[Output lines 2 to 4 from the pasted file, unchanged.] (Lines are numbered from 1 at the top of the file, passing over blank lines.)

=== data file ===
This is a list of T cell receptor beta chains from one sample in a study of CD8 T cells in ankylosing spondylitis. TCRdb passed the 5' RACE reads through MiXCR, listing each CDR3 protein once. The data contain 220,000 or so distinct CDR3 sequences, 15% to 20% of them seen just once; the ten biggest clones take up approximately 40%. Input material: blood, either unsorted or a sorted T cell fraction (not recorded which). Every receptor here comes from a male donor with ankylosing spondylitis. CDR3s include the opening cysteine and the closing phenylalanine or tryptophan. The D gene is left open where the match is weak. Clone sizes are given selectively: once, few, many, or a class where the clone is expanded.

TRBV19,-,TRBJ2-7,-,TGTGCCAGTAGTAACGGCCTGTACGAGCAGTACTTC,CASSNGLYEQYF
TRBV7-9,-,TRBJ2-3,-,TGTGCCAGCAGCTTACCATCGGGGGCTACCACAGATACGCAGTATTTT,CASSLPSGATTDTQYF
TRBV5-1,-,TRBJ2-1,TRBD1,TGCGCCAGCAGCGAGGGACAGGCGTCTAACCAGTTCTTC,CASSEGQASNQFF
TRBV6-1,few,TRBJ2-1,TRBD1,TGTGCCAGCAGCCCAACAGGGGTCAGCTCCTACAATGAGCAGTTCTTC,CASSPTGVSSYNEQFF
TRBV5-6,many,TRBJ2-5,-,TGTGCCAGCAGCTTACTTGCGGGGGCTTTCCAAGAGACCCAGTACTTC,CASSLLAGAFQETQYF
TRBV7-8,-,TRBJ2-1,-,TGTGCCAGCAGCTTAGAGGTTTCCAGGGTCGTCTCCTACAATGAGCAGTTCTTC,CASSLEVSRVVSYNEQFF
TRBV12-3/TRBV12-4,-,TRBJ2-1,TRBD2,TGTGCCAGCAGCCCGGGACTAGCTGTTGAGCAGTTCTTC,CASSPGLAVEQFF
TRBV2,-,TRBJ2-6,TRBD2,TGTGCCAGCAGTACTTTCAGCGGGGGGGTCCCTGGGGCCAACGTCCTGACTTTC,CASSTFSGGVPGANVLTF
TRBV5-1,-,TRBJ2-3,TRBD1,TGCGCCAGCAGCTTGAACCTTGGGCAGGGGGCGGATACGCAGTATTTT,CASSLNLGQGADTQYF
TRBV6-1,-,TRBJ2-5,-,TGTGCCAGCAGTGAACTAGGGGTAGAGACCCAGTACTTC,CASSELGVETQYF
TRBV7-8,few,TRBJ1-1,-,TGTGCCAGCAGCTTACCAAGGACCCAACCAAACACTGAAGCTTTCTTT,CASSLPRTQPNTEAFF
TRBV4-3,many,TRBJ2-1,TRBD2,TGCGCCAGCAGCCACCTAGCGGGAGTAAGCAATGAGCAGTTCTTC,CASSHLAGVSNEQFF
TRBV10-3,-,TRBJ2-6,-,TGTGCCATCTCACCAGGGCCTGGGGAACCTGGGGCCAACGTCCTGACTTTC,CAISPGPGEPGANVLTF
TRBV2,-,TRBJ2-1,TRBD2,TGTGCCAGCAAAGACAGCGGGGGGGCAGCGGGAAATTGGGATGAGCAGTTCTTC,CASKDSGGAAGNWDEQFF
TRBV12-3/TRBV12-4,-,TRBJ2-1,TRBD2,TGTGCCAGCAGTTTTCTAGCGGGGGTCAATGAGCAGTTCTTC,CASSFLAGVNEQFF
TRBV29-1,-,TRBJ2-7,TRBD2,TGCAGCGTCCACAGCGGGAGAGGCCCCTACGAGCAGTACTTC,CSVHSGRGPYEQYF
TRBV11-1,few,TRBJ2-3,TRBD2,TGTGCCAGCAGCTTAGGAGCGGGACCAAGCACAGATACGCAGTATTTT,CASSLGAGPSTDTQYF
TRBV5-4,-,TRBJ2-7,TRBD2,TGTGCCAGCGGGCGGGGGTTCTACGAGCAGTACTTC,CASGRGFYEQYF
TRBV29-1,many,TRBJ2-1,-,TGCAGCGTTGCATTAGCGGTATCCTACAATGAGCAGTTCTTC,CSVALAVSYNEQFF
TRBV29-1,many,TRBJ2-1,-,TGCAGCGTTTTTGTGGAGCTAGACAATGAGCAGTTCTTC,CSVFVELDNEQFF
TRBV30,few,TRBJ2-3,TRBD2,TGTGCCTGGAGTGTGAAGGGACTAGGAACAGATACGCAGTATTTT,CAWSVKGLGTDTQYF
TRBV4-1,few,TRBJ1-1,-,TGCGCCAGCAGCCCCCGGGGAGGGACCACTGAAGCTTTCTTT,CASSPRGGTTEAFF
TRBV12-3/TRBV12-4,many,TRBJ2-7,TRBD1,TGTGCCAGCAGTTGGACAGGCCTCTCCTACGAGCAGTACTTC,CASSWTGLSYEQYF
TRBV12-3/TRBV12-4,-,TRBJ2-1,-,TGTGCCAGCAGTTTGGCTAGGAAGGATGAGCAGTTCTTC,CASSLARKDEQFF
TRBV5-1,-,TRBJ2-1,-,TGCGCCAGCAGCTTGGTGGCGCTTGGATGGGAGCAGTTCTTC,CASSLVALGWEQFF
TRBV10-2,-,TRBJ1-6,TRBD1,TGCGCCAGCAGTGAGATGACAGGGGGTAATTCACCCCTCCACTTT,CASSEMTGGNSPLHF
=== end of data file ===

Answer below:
TRBV19,-,TRBJ2-7,-,TGTGCCAGTAGTAACGGCCTGTACGAGCAGTACTTC,CASSNGLYEQYF
TRBV7-9,-,TRBJ2-3,-,TGTGCCAGCAGCTTACCATCGGGGGCTACCACAGATACGCAGTATTTT,CASSLPSGATTDTQYF
TRBV5-1,-,TRBJ2-1,TRBD1,TGCGCCAGCAGCGAGGGACAGGCGTCTAACCAGTTCTTC,CASSEGQASNQFF